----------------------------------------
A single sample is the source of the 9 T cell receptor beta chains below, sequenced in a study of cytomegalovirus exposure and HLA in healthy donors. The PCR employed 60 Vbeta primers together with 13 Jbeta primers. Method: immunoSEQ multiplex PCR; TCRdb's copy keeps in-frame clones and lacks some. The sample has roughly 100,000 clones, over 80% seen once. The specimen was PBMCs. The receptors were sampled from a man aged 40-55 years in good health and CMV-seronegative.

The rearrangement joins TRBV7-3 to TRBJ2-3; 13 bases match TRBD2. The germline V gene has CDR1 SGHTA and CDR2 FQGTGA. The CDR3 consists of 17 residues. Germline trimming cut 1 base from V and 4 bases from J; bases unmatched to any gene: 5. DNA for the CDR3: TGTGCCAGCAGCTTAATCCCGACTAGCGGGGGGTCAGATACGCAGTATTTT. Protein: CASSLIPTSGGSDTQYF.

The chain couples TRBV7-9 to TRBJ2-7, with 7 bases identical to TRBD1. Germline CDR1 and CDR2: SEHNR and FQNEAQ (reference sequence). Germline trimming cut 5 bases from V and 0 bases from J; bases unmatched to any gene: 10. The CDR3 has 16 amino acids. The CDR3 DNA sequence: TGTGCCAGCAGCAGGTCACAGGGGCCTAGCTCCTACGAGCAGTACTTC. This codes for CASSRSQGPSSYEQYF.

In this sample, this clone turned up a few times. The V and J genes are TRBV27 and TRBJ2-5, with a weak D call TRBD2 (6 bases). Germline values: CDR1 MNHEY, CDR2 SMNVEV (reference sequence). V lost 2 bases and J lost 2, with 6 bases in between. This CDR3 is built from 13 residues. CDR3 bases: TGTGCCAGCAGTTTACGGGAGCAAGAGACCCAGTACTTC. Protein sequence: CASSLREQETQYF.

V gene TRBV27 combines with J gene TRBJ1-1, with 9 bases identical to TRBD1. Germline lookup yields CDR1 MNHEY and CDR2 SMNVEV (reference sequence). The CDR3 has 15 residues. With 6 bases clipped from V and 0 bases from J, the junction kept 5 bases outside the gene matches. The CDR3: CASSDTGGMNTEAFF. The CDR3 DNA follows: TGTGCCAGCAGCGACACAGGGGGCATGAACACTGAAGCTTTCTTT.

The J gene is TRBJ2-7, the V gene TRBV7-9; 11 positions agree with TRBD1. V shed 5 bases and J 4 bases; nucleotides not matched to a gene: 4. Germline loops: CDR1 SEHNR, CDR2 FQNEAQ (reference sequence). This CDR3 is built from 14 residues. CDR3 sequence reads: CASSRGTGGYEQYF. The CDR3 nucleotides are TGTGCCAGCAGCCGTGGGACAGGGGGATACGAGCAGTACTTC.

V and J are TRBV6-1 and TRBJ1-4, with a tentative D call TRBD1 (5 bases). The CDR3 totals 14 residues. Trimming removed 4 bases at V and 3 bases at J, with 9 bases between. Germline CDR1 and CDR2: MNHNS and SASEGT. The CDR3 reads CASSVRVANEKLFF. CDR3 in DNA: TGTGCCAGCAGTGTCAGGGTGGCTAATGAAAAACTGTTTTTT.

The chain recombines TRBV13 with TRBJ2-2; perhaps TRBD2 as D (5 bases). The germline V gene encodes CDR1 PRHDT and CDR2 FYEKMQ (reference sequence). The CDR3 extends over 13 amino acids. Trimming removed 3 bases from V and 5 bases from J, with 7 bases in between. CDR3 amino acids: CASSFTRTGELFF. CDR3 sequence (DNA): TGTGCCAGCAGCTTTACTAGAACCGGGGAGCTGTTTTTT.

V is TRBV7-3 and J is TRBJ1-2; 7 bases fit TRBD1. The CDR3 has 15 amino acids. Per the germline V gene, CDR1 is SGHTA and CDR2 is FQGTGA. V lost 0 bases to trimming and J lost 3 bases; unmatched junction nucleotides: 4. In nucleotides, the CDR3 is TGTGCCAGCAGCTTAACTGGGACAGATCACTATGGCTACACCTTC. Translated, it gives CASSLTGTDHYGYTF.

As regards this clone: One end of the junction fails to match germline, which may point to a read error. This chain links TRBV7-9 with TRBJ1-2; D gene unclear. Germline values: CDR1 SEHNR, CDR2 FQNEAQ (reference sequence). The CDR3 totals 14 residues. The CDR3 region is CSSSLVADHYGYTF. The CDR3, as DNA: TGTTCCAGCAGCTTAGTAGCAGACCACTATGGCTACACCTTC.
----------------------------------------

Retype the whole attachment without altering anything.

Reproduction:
A single sample is the source of the 9 T cell receptor beta chains below, sequenced in a study of cytomegalovirus exposure and HLA in healthy donors. The PCR employed 60 Vbeta primers together with 13 Jbeta primers. Method: immunoSEQ multiplex PCR; TCRdb's copy keeps in-frame clones and lacks some. The sample has roughly 100,000 clones, over 80% seen once. The specimen was PBMCs. The receptors were sampled from a man aged 40-55 years in good health and CMV-seronegative.

The rearrangement joins TRBV7-3 to TRBJ2-3; 13 bases match TRBD2. The germline V gene has CDR1 SGHTA and CDR2 FQGTGA. The CDR3 consists of 17 residues. Germline trimming cut 1 base from V and 4 bases from J; bases unmatched to any gene: 5. DNA for the CDR3: TGTGCCAGCAGCTTAATCCCGACTAGCGGGGGGTCAGATACGCAGTATTTT. Protein: CASSLIPTSGGSDTQYF.

The chain couples TRBV7-9 to TRBJ2-7, with 7 bases identical to TRBD1. Germline CDR1 and CDR2: SEHNR and FQNEAQ (reference sequence). Germline trimming cut 5 bases from V and 0 bases from J; bases unmatched to any gene: 10. The CDR3 has 16 amino acids. The CDR3 DNA sequence: TGTGCCAGCAGCAGGTCACAGGGGCCTAGCTCCTACGAGCAGTACTTC. This codes for CASSRSQGPSSYEQYF.

In this sample, this clone turned up a few times. The V and J genes are TRBV27 and TRBJ2-5, with a weak D call TRBD2 (6 bases). Germline values: CDR1 MNHEY, CDR2 SMNVEV (reference sequence). V lost 2 bases and J lost 2, with 6 bases in between. This CDR3 is built from 13 residues. CDR3 bases: TGTGCCAGCAGTTTACGGGAGCAAGAGACCCAGTACTTC. Protein sequence: CASSLREQETQYF.

V gene TRBV27 combines with J gene TRBJ1-1, with 9 bases identical to TRBD1. Germline lookup yields CDR1 MNHEY and CDR2 SMNVEV (reference sequence). The CDR3 has 15 residues. With 6 bases clipped from V and 0 bases from J, the junction kept 5 bases outside the gene matches. The CDR3: CASSDTGGMNTEAFF. The CDR3 DNA follows: TGTGCCAGCAGCGACACAGGGGGCATGAACACTGAAGCTTTCTTT.

The J gene is TRBJ2-7, the V gene TRBV7-9; 11 positions agree with TRBD1. V shed 5 bases and J 4 bases; nucleotides not matched to a gene: 4. Germline loops: CDR1 SEHNR, CDR2 FQNEAQ (reference sequence). This CDR3 is built from 14 residues. CDR3 sequence reads: CASSRGTGGYEQYF. The CDR3 nucleotides are TGTGCCAGCAGCCGTGGGACAGGGGGATACGAGCAGTACTTC.

V and J are TRBV6-1 and TRBJ1-4, with a tentative D call TRBD1 (5 bases). The CDR3 totals 14 residues. Trimming removed 4 bases at V and 3 bases at J, with 9 bases between. Germline CDR1 and CDR2: MNHNS and SASEGT. The CDR3 reads CASSVRVANEKLFF. CDR3 in DNA: TGTGCCAGCAGTGTCAGGGTGGCTAATGAAAAACTGTTTTTT.

The chain recombines TRBV13 with TRBJ2-2; perhaps TRBD2 as D (5 bases). The germline V gene encodes CDR1 PRHDT and CDR2 FYEKMQ (reference sequence). The CDR3 extends over 13 amino acids. Trimming removed 3 bases from V and 5 bases from J, with 7 bases in between. CDR3 amino acids: CASSFTRTGELFF. CDR3 sequence (DNA): TGTGCCAGCAGCTTTACTAGAACCGGGGAGCTGTTTTTT.

V is TRBV7-3 and J is TRBJ1-2; 7 bases fit TRBD1. The CDR3 has 15 amino acids. Per the germline V gene, CDR1 is SGHTA and CDR2 is FQGTGA. V lost 0 bases to trimming and J lost 3 bases; unmatched junction nucleotides: 4. In nucleotides, the CDR3 is TGTGCCAGCAGCTTAACTGGGACAGATCACTATGGCTACACCTTC. Translated, it gives CASSLTGTDHYGYTF.

As regards this clone: One end of the junction fails to match germline, which may point to a read error. This chain links TRBV7-9 with TRBJ1-2; D gene unclear. Germline values: CDR1 SEHNR, CDR2 FQNEAQ (reference sequence). The CDR3 totals 14 residues. The CDR3 region is CSSSLVADHYGYTF. The CDR3, as DNA: TGTTCCAGCAGCTTAGTAGCAGACCACTATGGCTACACCTTC.